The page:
Don't worry about the built-in conveniences. Expect to chuckle out loud at least once. So the Eloi speak perfect English even if they can't spell "socialist manifesto." So the chubby, green-skinned Morlocks' winky-blink lightbulb eyes look silly. So Rod Taylor saves humanity by blowing up an underground complex roughly the size of a city block. George Pal knew what he wanted and accomplished it with aplomb and his own period style and verve, just as H.G. took care of his own creative goals and audiences. Pal replaced Wells' grim prognostication with a sense of wonder that's still shiny today.

Pal's Time Machine is simplistic but avoids being merely simple-minded. It's a puff pasty. Tea with jam and bread. If you have one, watch it with a girlfriend with strong feelings about the depiction of women on screen (my wife's imitation of Weena is a scream). It makes an interesting matching bookend for Pal's earlier and darker War of the Worlds, his even looser adaptation of a Wells novel. Playing compare-contrast between them justifies a double-feature DVD evening. Then, to give you a peek into the kind of motion picture Wells felt more at home with, cap the evening with Things to Come (1936), for which Wells wrote the screenplay. That one is more impressive in terms of scenic design and conceptual scale, plus keeps Wells' tendency toward ideological pontification intact. Hmmmm .... Things to Come may have more thoughtful meat on its bones, but I can guarantee that you'll have a better time with Pal's adaptations. So I recommend sandwiching the real Wells between the other two.

The Time Machine: the DVD

Unlike too many DVD editions of "classic" movies, someone took the care to scrub and polish this print. This is a lovely transfer. Even for a DVD I was pleasantly surprised by how improved The Time Machine's picture quality and audio clarity are now. The colors are crisp and rich and solid, returning the print to its original Metrocolor vibrancy, with fine gradation in the darkest scenes and the deepest blacks. No longer is The Time Machine dogged by the washed-out look and the lines and blotches of the late-night TV prints. The whole thing sparkles like a freshly laundered waistcoat. And finally seeing it in its original widescreen letterbox format (anamorphically enhanced) is of course a big plus.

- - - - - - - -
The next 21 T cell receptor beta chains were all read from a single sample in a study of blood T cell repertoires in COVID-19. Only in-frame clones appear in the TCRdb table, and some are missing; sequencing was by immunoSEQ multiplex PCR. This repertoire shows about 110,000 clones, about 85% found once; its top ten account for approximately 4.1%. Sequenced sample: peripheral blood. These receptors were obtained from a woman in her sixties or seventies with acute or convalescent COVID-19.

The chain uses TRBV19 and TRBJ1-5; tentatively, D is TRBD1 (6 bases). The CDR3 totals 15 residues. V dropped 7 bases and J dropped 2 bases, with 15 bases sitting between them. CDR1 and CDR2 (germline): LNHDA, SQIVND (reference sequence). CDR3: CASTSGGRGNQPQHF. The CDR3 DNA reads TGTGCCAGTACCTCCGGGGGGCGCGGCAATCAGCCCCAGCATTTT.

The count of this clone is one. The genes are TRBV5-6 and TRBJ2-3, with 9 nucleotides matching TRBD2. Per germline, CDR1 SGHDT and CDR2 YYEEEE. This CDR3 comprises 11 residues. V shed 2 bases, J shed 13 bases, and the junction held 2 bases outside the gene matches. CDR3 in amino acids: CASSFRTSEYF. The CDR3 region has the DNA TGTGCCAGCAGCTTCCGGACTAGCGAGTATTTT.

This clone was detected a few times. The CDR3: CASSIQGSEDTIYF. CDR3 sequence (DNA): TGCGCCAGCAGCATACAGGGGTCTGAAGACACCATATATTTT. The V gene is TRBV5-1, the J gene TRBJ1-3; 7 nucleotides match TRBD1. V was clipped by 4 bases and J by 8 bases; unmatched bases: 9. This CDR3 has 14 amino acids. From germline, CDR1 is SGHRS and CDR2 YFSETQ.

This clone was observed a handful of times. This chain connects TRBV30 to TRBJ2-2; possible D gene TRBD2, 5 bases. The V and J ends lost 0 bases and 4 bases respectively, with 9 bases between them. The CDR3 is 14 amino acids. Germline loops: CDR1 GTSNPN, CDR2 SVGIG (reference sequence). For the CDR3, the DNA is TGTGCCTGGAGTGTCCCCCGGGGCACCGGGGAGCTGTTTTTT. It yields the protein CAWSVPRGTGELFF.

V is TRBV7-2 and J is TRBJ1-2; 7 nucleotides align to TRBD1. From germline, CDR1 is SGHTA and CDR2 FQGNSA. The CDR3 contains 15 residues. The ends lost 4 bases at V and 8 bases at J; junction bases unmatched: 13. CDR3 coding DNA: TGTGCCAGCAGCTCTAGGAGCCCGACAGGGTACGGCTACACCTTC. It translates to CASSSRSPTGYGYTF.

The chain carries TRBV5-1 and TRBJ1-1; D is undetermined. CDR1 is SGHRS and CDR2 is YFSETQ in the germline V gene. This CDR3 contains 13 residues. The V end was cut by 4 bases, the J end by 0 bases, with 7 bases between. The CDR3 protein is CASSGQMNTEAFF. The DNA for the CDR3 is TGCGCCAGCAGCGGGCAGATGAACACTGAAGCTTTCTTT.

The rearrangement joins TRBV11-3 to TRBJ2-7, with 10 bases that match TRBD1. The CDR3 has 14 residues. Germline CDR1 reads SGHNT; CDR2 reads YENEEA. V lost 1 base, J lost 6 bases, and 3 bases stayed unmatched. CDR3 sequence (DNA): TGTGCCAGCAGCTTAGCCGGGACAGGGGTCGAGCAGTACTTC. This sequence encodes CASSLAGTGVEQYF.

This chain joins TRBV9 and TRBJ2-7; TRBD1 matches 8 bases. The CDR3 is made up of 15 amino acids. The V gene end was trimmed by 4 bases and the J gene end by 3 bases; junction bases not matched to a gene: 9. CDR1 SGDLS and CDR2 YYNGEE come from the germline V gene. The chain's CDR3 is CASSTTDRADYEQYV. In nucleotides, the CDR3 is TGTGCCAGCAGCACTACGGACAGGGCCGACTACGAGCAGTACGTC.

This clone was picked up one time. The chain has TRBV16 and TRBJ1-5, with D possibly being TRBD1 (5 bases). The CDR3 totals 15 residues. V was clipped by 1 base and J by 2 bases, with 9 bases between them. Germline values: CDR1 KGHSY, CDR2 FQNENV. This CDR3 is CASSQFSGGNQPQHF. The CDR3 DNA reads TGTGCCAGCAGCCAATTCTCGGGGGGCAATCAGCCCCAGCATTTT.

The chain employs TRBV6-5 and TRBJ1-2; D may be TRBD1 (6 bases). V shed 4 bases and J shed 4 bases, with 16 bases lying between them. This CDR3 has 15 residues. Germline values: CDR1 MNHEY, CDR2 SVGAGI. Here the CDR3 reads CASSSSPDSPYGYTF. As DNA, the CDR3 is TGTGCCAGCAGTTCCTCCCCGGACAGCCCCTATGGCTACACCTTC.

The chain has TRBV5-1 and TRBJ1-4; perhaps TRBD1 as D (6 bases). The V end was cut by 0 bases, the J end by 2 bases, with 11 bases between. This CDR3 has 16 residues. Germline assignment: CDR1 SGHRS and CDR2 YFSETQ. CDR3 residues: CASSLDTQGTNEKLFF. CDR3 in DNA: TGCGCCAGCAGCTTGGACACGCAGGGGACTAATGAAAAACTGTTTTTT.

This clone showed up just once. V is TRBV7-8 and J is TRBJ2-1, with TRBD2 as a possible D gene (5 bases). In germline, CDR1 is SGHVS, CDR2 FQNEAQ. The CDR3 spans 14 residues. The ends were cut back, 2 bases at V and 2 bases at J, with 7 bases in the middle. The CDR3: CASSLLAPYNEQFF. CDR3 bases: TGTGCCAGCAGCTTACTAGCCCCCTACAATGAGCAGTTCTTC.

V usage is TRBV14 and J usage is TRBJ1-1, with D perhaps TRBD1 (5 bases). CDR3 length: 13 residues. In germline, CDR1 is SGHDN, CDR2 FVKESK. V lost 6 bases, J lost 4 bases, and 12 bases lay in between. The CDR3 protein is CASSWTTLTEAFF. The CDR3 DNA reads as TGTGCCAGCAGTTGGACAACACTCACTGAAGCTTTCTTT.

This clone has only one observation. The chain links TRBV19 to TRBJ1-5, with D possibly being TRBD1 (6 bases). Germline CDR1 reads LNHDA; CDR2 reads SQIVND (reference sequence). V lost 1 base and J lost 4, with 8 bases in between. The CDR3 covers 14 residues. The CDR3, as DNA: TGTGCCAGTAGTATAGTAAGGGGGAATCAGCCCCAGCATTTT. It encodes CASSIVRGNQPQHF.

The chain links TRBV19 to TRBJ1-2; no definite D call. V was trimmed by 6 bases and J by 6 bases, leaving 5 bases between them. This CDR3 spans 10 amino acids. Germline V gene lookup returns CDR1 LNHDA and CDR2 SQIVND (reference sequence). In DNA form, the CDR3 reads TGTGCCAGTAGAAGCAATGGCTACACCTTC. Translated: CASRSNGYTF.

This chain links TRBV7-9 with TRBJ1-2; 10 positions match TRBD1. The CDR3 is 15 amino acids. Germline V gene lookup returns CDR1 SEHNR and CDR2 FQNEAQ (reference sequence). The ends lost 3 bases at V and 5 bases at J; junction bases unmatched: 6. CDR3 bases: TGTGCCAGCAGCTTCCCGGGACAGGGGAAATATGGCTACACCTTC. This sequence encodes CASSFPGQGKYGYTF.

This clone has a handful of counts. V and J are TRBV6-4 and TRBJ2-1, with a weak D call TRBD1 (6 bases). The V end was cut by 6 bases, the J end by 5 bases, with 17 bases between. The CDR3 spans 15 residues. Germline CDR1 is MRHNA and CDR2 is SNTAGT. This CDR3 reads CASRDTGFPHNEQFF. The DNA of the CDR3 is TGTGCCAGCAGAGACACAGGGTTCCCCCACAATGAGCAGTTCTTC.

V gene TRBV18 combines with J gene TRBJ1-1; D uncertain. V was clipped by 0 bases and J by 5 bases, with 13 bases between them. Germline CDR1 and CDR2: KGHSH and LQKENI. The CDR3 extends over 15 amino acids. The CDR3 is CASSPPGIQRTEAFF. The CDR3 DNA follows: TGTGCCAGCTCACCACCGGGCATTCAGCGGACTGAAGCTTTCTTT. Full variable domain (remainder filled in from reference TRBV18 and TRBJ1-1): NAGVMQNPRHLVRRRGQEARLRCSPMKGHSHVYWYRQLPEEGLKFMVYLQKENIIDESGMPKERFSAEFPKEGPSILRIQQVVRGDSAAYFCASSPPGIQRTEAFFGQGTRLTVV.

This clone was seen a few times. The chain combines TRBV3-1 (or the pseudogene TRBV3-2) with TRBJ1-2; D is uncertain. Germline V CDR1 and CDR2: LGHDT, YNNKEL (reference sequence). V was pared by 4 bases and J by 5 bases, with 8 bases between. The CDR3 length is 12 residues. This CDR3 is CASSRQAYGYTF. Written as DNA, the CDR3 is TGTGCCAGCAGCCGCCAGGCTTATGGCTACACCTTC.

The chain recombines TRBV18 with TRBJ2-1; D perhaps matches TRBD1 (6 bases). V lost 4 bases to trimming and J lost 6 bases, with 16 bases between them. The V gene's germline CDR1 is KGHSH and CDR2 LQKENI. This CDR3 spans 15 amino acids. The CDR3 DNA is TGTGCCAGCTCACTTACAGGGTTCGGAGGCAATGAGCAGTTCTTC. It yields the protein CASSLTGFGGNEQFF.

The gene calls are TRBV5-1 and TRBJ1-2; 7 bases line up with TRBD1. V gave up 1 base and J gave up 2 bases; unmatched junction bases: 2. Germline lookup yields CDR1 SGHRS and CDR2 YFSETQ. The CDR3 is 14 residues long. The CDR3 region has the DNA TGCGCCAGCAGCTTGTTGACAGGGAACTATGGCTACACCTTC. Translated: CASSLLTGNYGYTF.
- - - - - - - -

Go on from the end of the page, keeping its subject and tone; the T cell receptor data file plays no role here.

Since 1960, the sound has been remixed from mono to stereo and now to Dolby Digital 5.1, an advance that most benefits the memorable musical score by Russell Garcia. From the bombing of London to Garcia's entrancing motifs, The Time Machine now possesses a quality common to transfers of movies that predate this generation's advances in cinema audio — you've never heard it sound this good before.

For bonus goodies, this DVD includes the now-typical extras of star profiles (in this case including George Pal) and the original theatrical trailer. The prime attraction here is the 50-minute behind-the-scenes documentary, The Time Machine: The Journey Back, hosted by Rod Taylor and featuring Alan Young and Whit Bissell. It focuses on the production and special effects, with special attention given to what ultimately became of the Time Machine prop itself (talk about heartbreaking). Then the documentary takes a curious turn near the end with a charming vignette, a real "Journey Back" in the form of a mini-sequel to the movie made thirty years before. Rod Taylor's George — much older yet still virile — returns in the Time Machine to his laboratory. The resulting scene between George and Filby (a suitably gray-haired Young) offers a touching coda that honors both characters and the movie they helped bring to life. That by itself makes this DVD a keeper. I like to think that even H.G. himself would approve.

—Mark Bourne